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Ice Cream Solves Dilemma of What to Serve for Dessert

May 31, 1990|KAREN GILLINGHAM | Gillingham is a Los Angeles-based food writer. and

Inviting friends over for dinner used to mean scratch-building some elaborate dessert. If it didn't involve preparing a filling, frosting or one layer or another at least a day ahead, it didn't qualify.

Yet, at some stage of construction, I frequently gave up in frustration that my dessert would ever look like the pictured recipe. And I was never sure if the taste really was a disappointment or it was just the bad attitude I had worked up by the time it, and the rest of the dinner, was finished.

Well, gone are the days of such desserts. It's not that I got any smarter, just tired. The day before a dinner party should be a day off for the cook. Besides, I like to visit with my friends, not miss the punch line of an after-dinner story because I'm in the kitchen warming some silly sauce to the degree needed to ignite en flambe.

Now I serve ice cream. Just plain store-bought vanilla, although I usually choose French. All I need to do is stir up a quick topping to make it a dessert that friends seem to like as much as the fancier ones. No one has even asked me where the good old dessert days have gone.

I like the contrast of a warm, boozy topping. But any of the ideas that follow could be served at room temperature with vanilla, almond extract or other flavoring replacing the liquor.

Almond Sauce is actually part of a recipe from the old days. I used to serve French vanilla ice cream in puff pastry shells and set the sauce aflame. Now it's just ice cream and warm sauce. Hot Hazelnut Fudge turns a scoop of vanilla into the adult version of my favorite childhood treat. Scoops of vanilla go on top of the Brandied Bananas instead of the other way around. Or if there isn't any ice cream left, the bananas are almost as good on their own.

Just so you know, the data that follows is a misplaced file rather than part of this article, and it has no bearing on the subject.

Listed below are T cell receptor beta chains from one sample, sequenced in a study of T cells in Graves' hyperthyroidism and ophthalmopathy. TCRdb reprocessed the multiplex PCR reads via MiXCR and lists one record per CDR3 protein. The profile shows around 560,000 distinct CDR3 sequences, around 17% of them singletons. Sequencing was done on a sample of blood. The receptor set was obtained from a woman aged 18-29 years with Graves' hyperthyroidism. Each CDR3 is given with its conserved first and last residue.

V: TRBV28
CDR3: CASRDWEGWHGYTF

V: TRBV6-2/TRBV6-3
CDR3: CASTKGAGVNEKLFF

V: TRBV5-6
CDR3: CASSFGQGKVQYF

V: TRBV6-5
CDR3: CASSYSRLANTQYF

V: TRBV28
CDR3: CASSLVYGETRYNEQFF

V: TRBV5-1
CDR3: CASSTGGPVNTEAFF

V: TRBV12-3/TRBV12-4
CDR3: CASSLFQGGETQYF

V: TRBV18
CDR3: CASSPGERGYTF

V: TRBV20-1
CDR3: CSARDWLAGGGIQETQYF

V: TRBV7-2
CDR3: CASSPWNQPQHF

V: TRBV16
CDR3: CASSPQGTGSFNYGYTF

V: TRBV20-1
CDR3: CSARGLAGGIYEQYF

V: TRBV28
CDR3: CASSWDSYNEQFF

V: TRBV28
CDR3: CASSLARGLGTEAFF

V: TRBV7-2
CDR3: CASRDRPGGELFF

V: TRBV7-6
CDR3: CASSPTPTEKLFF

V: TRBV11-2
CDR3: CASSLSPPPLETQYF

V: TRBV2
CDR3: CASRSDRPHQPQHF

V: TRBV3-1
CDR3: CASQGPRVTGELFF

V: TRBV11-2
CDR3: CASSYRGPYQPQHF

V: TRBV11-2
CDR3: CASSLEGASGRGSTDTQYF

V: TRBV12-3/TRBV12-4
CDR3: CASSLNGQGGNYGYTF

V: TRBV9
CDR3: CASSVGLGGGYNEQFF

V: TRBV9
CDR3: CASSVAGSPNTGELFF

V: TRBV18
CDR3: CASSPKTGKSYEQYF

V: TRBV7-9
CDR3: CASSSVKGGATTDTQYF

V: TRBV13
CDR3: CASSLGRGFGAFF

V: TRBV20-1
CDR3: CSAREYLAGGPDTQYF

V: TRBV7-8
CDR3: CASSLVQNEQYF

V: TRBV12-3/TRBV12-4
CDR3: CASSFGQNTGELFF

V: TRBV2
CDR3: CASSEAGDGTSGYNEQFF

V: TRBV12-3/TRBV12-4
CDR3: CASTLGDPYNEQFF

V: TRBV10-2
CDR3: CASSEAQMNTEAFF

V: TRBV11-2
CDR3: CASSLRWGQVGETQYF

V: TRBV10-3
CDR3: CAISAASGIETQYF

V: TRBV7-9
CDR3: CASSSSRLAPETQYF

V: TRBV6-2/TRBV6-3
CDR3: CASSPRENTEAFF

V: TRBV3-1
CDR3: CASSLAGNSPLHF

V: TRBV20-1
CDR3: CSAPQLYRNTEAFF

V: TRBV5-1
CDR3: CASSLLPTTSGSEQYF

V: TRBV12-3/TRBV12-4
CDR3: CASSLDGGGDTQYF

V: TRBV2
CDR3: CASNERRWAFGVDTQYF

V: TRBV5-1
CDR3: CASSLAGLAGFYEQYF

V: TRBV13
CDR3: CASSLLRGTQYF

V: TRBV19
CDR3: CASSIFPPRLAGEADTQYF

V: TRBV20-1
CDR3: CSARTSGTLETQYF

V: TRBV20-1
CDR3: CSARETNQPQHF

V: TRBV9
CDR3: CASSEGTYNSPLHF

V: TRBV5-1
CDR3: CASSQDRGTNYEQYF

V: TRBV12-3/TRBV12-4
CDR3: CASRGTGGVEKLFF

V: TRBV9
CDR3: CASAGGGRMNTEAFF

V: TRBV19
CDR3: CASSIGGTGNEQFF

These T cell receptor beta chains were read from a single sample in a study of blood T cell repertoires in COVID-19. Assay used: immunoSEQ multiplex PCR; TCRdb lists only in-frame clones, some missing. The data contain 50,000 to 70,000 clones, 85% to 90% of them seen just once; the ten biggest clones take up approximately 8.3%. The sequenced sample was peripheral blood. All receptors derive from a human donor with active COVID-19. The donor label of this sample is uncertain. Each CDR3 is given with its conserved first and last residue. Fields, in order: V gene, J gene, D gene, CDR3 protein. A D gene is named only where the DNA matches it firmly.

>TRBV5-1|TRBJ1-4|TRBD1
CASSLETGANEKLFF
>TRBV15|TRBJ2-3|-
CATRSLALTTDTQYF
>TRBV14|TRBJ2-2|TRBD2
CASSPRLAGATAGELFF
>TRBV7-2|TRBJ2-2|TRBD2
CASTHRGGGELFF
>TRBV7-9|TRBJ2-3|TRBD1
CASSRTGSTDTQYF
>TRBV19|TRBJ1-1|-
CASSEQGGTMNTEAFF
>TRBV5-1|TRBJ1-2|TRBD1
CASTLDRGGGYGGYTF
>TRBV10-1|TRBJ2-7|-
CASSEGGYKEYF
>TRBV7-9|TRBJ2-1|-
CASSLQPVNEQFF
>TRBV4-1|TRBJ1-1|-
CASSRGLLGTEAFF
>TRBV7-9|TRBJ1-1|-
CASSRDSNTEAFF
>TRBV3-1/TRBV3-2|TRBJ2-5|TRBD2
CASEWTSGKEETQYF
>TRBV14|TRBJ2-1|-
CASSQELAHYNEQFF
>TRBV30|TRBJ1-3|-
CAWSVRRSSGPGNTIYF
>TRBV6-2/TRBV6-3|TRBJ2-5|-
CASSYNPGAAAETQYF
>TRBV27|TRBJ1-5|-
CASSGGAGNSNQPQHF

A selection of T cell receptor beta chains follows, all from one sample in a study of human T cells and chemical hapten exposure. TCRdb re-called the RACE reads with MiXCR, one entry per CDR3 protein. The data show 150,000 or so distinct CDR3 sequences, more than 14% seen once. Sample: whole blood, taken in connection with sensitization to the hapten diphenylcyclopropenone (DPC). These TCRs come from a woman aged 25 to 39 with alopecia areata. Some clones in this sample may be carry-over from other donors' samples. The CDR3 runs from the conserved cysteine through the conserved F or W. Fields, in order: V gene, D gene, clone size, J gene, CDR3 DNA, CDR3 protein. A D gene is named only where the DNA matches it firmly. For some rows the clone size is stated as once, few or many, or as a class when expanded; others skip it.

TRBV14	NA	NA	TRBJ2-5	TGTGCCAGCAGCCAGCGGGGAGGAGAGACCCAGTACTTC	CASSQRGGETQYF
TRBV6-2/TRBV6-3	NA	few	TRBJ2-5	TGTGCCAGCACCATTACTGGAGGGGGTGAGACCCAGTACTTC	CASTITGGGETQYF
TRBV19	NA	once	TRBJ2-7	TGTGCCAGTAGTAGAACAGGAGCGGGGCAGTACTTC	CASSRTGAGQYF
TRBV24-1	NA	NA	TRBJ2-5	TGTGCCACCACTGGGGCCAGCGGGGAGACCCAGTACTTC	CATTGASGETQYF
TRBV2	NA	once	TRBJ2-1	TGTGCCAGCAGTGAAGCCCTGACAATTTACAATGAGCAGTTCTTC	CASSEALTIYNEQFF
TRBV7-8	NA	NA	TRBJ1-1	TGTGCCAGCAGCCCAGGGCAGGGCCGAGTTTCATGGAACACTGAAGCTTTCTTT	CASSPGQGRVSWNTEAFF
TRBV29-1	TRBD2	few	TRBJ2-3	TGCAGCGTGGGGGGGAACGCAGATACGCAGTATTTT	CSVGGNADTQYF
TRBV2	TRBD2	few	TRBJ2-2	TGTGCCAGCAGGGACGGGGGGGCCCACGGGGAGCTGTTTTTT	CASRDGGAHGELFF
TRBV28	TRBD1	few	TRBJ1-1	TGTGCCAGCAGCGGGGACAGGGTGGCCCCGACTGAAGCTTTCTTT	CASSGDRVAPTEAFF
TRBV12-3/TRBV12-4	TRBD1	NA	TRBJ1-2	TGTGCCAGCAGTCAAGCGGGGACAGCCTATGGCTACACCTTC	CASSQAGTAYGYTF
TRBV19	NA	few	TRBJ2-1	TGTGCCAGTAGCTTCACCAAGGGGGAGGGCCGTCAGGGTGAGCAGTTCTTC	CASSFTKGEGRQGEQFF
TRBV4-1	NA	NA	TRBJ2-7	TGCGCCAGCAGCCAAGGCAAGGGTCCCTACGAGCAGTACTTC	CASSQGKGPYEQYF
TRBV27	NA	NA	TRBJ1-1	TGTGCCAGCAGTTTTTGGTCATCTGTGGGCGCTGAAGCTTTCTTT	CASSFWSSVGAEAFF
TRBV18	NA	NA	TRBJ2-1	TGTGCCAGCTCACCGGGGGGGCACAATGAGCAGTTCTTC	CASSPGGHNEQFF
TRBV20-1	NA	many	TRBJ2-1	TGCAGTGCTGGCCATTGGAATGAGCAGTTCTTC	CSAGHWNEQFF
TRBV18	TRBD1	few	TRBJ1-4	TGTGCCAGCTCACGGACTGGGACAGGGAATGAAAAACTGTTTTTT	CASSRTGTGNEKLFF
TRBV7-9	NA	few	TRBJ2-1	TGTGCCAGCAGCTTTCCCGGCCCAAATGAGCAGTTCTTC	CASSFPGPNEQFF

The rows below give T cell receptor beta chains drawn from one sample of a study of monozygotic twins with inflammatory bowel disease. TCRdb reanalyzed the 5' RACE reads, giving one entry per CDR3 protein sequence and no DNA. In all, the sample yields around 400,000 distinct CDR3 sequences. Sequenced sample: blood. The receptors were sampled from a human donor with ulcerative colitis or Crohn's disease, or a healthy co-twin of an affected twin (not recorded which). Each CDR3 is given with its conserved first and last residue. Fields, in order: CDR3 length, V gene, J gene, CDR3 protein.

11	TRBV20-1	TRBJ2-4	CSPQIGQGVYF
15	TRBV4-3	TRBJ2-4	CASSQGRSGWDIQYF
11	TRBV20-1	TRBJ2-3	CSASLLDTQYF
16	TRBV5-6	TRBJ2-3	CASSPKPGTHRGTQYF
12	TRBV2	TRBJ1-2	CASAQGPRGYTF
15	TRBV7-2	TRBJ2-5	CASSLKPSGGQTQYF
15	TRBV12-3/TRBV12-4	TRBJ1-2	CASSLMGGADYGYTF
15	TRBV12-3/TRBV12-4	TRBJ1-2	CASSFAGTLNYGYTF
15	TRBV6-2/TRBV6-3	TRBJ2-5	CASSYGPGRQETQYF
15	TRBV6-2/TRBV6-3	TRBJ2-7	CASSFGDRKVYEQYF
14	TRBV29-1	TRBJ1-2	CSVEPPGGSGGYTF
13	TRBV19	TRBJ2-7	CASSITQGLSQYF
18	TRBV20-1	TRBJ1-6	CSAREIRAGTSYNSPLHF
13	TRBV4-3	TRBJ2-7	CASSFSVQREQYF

4 tablespoons unsalted butter

1/2 cup brown sugar, packed

1/2 cup dark corn syrup

2 tablespoons water

3/4 cup sliced almonds

2 tablespoons almond liqueur

French vanilla ice cream

Heat butter and brown sugar in small saucepan until sugar is dissolved. Stir in corn syrup and water. Add almonds and cook 1 minute longer. Remove from heat and stir in liqueur. Serve warm over ice cream. Makes about 2 cups sauce.


4 ounces unsweetened chocolate, chopped

4 tablespoons unsalted butter

1/2 cup half and half

1/3 cup sugar

1/4 teaspoon salt

1/2 cup toasted chopped hazelnuts

3 tablespoons hazelnut liqueur, optional

French vanilla ice cream

Melt chocolate with butter in saucepan over very low heat, stirring until smooth. Stir in half and half, sugar and salt. Cook over medium-low heat, stirring constantly, until sugar is completely dissolved and sauce is hot. Stir in nuts and liqueur and heat 1 minute longer. Serve warm over ice cream. Makes about 2 cups sauce.


4 large, firm, ripe bananas

1/2 cup chopped walnuts

1/4 cup brown sugar, packed

1/4 cup brandy

3 tablespoons unsalted butter

French vanilla ice cream

Peel bananas and cut in halves, first crosswise, then lengthwise. Arrange in single layer in shallow buttered baking dish. Sprinkle with walnuts, brown sugar and brandy. Dot with butter. Bake at 400 degrees 8 to 10 minutes until sugar is melted. Serve warm topped with ice cream, spooning some of the sauce over ice cream. Makes 4 servings.

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